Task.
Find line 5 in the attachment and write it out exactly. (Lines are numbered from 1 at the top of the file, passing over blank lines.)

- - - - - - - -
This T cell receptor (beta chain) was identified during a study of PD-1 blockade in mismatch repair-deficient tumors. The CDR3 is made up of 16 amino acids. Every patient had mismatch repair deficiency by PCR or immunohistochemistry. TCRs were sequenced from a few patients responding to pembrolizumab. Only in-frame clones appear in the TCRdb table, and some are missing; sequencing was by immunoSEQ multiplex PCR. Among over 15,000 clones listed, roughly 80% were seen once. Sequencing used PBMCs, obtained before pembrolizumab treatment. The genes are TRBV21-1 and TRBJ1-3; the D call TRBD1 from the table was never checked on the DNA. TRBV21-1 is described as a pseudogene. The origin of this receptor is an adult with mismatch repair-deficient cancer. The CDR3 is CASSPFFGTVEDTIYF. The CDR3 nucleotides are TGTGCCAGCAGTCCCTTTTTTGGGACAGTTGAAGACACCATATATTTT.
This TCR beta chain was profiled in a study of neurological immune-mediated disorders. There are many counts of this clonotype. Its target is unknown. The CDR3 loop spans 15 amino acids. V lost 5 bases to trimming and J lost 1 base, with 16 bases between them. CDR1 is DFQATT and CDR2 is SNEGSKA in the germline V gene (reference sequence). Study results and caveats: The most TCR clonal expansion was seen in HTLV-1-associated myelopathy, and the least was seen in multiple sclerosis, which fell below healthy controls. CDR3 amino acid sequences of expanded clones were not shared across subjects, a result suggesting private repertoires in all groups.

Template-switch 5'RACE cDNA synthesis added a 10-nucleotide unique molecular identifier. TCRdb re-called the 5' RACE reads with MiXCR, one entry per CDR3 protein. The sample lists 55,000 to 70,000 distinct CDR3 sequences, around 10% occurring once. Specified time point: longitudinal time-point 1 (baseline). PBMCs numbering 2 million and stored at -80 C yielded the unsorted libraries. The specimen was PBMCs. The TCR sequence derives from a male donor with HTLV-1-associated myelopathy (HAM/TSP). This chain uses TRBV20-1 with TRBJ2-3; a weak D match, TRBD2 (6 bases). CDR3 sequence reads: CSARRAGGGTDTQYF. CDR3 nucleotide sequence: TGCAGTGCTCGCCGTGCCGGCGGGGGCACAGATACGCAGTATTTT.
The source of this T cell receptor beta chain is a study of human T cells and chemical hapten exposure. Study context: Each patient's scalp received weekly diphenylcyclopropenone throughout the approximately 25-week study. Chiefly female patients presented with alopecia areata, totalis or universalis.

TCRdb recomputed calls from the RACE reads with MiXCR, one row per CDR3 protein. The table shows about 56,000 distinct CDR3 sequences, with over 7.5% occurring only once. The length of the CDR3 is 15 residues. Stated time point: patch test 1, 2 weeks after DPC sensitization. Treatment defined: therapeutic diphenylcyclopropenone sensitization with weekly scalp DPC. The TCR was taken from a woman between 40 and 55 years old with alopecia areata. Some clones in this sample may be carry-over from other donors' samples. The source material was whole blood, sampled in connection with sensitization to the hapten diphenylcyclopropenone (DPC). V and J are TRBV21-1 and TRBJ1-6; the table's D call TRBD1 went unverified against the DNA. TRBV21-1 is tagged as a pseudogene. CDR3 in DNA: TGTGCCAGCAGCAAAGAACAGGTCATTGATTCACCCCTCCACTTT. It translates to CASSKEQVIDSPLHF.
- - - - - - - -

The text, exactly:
TCRdb recomputed calls from the RACE reads with MiXCR, one row per CDR3 protein. The table shows about 56,000 distinct CDR3 sequences, with over 7.5% occurring only once. The length of the CDR3 is 15 residues. Stated time point: patch test 1, 2 weeks after DPC sensitization. Treatment defined: therapeutic diphenylcyclopropenone sensitization with weekly scalp DPC. The TCR was taken from a woman between 40 and 55 years old with alopecia areata. Some clones in this sample may be carry-over from other donors' samples. The source material was whole blood, sampled in connection with sensitization to the hapten diphenylcyclopropenone (DPC). V and J are TRBV21-1 and TRBJ1-6; the table's D call TRBD1 went unverified against the DNA. TRBV21-1 is tagged as a pseudogene. CDR3 in DNA: TGTGCCAGCAGCAAAGAACAGGTCATTGATTCACCCCTCCACTTT. It translates to CASSKEQVIDSPLHF.